We all have a friend or family member who never seems to be able to put their smartphone down. Not to be a curmudgeon, but it’s annoying, and sometimes downright rude—you go out to a restaurant with friends, and as soon as you sit down, they’re checking in, posting updates, and taking pictures of their food. They’re ignoring the people who are there for those who aren’t, so before long, you introduce the phone stack policy for social gatherings.

Now comes evidence, though, that this connection with our phones is more than just a joke. Researchers from the University of Missouri conducted a study “to examine the degree to which perceived level of self, cognition, emotion, and physiology are affected when a participant is separated from their iPhone while it is ringing.”

Keep Your Friends Close and Your Phones Closer
The experiment tested iPhone users’ blood pressure, heart rate, and cognitive performance during a controlled test, and then again when moving the subjects’ phones across the room and calling them. While the study specifically mentions iPhones, and the vast majority of subjects had them, some did have other types of smartphones. Cognitive performance was measured by having the subjects perform word puzzles.

Results from the experiment showed that phone separation caused negative physical, mental, and psychological effects. Subjects’ heart rates and blood pressure went up, and cognitive performance went down when users were unable to answer their ringing phones. These subjects also reported unpleasantness and anxiety during those times. Researchers concluded “iPhone users indeed felt greater extension of self when in possession of their iPhone as opposed to during separation.”

Our Phones Become Part of Our Identity
When we can’t access our smartphones, we feel as if there’s a part of us missing. Forget Snickers and hunger: you’re not you when you can’t answer your phone. So when we create those phone stacks thinking we’re helping, temporarily freeing us from the stress of being connected to our phones, we’re actually doing the opposite.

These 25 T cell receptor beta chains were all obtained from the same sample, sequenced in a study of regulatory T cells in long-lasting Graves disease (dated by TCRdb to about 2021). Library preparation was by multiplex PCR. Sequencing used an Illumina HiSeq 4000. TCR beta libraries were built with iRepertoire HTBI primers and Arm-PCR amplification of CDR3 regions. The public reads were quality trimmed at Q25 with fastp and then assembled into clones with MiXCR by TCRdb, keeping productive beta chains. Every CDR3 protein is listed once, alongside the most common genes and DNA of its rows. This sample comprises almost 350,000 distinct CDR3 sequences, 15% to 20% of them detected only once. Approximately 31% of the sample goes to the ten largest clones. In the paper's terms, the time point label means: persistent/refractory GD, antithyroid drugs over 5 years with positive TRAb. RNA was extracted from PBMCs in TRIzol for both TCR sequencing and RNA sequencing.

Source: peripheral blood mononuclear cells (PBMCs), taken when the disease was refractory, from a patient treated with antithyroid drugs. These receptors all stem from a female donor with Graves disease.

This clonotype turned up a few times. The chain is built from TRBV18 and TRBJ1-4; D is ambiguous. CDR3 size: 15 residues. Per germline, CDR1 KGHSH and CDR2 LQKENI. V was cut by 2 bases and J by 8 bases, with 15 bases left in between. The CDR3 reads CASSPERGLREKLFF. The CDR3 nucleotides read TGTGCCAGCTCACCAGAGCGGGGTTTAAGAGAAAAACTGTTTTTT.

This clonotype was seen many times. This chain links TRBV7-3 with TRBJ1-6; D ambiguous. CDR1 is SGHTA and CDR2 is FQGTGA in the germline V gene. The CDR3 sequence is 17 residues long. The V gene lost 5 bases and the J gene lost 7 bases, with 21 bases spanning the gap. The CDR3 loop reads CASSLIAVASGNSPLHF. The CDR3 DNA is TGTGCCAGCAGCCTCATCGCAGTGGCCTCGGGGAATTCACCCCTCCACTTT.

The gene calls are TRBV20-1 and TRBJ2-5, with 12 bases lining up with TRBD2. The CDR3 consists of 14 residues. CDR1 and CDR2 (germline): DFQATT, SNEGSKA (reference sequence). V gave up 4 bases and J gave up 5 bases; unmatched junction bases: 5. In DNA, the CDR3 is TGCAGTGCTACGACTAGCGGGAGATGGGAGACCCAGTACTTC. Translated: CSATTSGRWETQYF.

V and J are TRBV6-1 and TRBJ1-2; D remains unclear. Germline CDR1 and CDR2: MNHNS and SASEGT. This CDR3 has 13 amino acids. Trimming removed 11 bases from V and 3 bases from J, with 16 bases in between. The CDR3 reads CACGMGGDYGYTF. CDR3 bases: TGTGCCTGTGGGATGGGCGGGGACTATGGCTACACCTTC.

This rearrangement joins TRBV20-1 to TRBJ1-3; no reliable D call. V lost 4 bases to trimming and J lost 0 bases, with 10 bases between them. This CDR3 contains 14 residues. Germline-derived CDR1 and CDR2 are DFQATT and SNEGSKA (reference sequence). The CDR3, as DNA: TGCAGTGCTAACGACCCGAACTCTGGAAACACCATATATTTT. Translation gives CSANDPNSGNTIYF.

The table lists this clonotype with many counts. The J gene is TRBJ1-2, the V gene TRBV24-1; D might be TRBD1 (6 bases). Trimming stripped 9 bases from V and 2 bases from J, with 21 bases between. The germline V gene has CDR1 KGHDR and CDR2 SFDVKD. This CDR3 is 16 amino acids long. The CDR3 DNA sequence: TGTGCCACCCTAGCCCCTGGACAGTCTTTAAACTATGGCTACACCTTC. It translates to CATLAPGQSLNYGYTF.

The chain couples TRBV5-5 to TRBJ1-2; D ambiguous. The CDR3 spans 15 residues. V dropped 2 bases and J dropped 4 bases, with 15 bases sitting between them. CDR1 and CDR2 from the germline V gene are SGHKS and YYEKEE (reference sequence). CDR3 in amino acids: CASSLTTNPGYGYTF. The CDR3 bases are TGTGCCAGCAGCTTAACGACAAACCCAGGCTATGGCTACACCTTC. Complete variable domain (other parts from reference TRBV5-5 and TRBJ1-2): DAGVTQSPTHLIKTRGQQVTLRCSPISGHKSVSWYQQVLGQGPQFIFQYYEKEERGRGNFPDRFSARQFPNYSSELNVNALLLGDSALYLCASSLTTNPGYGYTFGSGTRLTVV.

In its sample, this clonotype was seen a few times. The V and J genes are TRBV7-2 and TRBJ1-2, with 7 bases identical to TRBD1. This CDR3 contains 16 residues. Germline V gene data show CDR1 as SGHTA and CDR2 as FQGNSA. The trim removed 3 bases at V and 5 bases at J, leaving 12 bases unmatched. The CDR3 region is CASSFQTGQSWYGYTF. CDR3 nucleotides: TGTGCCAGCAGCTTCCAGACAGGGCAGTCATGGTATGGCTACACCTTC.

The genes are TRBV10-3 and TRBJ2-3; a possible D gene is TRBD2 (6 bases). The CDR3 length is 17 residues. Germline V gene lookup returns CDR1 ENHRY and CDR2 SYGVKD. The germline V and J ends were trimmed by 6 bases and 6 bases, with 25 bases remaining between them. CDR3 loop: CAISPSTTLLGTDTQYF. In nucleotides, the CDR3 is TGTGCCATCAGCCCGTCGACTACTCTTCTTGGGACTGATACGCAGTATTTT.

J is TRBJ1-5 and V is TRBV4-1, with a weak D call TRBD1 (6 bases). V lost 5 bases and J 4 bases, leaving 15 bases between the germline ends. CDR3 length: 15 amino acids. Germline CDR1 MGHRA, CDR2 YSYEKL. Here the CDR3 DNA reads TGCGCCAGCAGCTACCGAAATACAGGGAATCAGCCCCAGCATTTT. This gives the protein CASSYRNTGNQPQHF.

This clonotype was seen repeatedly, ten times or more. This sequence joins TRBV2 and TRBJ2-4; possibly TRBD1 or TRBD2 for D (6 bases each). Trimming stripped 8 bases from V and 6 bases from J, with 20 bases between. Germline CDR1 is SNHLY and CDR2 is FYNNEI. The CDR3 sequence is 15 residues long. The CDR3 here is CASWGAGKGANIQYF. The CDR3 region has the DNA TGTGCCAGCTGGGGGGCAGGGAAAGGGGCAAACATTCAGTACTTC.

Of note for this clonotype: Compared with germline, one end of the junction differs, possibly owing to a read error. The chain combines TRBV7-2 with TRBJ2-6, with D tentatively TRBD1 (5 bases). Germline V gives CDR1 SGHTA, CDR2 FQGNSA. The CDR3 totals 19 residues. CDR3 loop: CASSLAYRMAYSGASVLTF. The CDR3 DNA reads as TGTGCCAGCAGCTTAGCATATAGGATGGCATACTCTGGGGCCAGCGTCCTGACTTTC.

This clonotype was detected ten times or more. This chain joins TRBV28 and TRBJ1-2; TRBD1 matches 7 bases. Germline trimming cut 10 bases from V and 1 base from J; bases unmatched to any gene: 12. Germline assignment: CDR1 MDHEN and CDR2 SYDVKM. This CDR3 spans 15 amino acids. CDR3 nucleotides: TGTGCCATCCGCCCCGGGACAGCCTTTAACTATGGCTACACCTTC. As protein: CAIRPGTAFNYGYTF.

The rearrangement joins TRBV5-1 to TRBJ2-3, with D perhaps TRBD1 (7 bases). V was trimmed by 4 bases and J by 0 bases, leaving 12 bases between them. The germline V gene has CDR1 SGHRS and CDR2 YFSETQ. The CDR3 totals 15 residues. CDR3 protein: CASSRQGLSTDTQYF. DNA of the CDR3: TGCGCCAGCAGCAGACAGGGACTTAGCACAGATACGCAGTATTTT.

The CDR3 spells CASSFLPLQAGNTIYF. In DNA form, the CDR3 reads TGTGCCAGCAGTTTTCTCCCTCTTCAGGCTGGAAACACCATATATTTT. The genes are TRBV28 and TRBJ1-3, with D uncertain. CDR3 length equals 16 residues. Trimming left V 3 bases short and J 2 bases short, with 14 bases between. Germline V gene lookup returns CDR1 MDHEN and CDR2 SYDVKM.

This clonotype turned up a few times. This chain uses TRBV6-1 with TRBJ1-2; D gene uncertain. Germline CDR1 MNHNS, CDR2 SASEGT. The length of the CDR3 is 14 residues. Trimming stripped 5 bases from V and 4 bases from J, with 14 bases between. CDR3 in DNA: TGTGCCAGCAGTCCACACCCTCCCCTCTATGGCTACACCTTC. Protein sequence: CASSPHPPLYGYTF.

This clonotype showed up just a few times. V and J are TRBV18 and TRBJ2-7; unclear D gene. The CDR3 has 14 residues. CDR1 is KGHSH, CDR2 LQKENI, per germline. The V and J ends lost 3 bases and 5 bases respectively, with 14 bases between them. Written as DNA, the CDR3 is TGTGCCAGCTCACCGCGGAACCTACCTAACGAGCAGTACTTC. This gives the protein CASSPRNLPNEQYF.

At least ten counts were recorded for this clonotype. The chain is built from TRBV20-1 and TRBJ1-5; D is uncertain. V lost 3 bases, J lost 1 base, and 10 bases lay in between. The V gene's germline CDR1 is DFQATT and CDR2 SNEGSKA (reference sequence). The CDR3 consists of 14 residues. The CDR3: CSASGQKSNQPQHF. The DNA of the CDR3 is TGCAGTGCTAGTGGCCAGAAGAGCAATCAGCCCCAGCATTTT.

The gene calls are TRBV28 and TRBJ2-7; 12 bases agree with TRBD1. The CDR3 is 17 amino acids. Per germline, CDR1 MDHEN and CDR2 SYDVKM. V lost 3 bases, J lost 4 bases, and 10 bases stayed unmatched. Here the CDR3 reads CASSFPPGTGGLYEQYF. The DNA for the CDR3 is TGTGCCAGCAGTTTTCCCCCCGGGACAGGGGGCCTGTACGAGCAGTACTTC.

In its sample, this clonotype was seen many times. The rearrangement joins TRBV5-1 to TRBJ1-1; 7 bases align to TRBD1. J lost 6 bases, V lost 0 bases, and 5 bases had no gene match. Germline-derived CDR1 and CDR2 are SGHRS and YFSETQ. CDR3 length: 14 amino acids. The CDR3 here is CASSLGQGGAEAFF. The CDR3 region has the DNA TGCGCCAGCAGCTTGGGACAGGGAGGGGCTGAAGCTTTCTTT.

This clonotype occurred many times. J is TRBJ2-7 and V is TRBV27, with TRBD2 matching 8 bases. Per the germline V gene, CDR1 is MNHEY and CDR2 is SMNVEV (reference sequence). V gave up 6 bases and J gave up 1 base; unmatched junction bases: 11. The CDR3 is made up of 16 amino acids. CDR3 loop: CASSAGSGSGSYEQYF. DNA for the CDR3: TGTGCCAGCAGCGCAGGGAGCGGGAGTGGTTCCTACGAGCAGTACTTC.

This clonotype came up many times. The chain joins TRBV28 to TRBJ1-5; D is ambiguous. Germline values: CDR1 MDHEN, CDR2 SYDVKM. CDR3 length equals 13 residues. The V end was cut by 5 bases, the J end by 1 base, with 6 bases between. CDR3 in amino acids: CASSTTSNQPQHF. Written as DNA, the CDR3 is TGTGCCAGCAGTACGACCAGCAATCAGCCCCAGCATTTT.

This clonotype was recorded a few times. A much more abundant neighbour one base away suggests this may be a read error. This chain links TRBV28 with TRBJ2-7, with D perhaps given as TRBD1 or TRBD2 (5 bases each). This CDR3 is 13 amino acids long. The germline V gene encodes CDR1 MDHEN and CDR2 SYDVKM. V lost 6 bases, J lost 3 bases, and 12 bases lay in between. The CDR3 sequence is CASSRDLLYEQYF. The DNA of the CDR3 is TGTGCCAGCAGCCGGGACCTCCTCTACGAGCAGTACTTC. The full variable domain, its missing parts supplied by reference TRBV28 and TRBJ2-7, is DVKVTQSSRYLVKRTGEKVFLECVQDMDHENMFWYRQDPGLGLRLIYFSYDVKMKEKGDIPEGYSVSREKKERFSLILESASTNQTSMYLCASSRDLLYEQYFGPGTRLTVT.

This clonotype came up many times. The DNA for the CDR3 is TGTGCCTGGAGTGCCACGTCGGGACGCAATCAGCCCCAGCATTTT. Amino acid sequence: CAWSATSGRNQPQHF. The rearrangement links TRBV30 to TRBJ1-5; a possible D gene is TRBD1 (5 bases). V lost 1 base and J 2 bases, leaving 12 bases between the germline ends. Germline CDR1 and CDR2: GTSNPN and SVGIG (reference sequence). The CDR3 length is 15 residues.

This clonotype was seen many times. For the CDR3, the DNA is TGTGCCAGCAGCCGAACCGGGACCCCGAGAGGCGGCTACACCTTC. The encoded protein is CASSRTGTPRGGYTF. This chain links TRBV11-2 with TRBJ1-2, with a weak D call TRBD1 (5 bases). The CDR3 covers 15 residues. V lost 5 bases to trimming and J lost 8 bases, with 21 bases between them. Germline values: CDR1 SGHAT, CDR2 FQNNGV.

Study Limitations
The researchers behind the study admit that its sample size of 136 subjects is small, and recommends additional study of this topic. Also, while the experiment didn’t test for response to text or email notifications, we’re willing to bet they would have produced the same reaction, if not a more severe one, than a call. But science is about actually confirming hypotheses, not just making a good guess.

Are We Really Addicted to Our Phones?
Another study indicates that what we’re addicted to isn’t the phone itself, but the habit of checking it for updates. The average user checks his phone 35 times a day and, according to the director of the Center for Internet and Technology Addiction, Dr. David Greenfield, 90 percent of Americans overuse, misuse, or abuse their mobile devices.

“The analogy that I use is right before they go to bed, the last thing they do before they pass out is check their phone and the minute they open their eyes, they check their phone,” he said. “Doesn’t that sound like a smoker?”

What to do About It?
Maybe trying to force our friends and family to take a break from their phones isn’t the way to improve social interactions. Instead of trying to enforce behavior, perhaps all of us should try to lead by example, leaving our phones alone when we’re among company.

How connected are you to your phone? Try timing yourself and see how long you can go without checking it. Do you constantly check it even in company? Or do you feel ignored or get upset when others do?